Europe South Asia Asia Pacific Americas Middle East Africa BBC Homepage World Service Education
BBC Homepagelow graphics version | feedback | help
BBC News Online
 You are in: World: Africa
Front Page 
Middle East 
South Asia 
From Our Own Correspondent 
Letter From America 
UK Politics 
Talking Point 
In Depth 
Saturday, 1 January, 2000, 12:42 GMT
East Africa declares war on Aids

Aids orphans Orphans whose parents have died of Aids are an increasing problem

Kenyan President Daniel arap Moi has made the threat of Aids the keynote of his New Year's address.

He called on Africans to unite in the face of the "deadly epidemic racing across our land".

Calling Aids the biggest human disaster in the region since sleeping sickness left several million people dead at the turn of the last century, President Moi said: "Anything that can be said or done to halt the progress of the disease must be said and done."

Candles Two Kenyan children light New Year candles
Aids has killed at least 760,000 people in Kenya and the HIV virus that can lead to Aids has infected an estimated 1.9m people in a population of 30m.

Unicef says the number of Aids orphans in Kenya will reach 900,000 in 2000 and 13m in all of Africa.

Last November, President Moi reversed his position on the use of condoms, saying he did not oppose their use to stop the spread of Aids.

He had previously voiced strenuous objection to their use.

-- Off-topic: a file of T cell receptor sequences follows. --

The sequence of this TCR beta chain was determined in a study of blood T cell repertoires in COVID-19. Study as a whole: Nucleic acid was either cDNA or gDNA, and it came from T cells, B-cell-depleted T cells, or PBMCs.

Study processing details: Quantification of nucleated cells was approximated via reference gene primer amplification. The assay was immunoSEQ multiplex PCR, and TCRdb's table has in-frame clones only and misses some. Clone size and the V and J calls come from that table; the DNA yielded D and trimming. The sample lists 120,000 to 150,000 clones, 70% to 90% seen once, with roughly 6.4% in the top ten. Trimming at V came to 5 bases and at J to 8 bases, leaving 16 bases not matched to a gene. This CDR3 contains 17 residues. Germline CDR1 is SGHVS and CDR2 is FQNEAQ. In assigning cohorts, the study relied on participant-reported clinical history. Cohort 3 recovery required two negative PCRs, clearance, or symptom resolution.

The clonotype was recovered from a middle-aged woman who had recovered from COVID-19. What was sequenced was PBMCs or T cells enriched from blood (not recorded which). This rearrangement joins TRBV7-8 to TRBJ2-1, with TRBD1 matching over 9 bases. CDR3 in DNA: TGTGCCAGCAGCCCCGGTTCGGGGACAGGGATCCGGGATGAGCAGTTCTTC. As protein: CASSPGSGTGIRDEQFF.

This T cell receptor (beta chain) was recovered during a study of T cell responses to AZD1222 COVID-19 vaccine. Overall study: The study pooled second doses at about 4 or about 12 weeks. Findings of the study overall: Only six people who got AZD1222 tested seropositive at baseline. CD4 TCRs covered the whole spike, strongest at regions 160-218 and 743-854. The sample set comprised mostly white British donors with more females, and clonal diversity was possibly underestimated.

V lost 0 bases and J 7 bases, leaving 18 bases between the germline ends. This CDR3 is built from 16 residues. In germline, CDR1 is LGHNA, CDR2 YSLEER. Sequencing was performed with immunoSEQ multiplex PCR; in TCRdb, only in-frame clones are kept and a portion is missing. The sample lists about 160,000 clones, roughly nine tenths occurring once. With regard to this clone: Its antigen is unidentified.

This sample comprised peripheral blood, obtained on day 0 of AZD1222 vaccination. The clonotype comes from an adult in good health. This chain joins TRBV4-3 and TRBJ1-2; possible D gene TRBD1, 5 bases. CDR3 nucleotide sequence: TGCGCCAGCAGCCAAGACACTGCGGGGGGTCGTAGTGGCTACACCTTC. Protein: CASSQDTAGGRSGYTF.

Before he made his address, President Moi met Roman Catholic leaders and told them God-fearing Christians who practiced abstinence would not need to use condoms.

Condoms, he said, would only be needed by those who could not control themselves.

War on Aids

Tanzanian President Benjamin Mkapa echoed President Moi's call during his own millennium address.

President Mkapa said the disease had now taken on alarming proportions.

Child Thumbs up: 4-year-old Elizabeth Wanjohi, who is HIV-positive, gives her own New Year message
"We must openly declare the war on this killer disease, mostly caused by promiscuity, let us not feel shy to talk about it and look for means to solve the problem," President Mkapa said in his traditional New Year address to Tanzanians.

He said that at least 2m Tanzanians were estimated to have been infected by HIV, while 600,000 others have developed Aids.

Tanzania's population is currently estimated at 32m.

"We must change our behaviour by leading decent lives and enhance public education on protection. This is likely to reduce new infections," President Mkapa added.

Search BBC News Online

Advanced search options
Launch console
Africa Contents

Country profiles

See also:
01 Dec 99 |  Africa
Aids in Kenya: A social disease
26 Nov 99 |  Africa
Moi: Aids a 'national disaster'

Internet links:

The BBC is not responsible for the content of external internet sites
Links to other Africa stories are at the foot of the page.

E-mail this story to a friend

Links to more Africa stories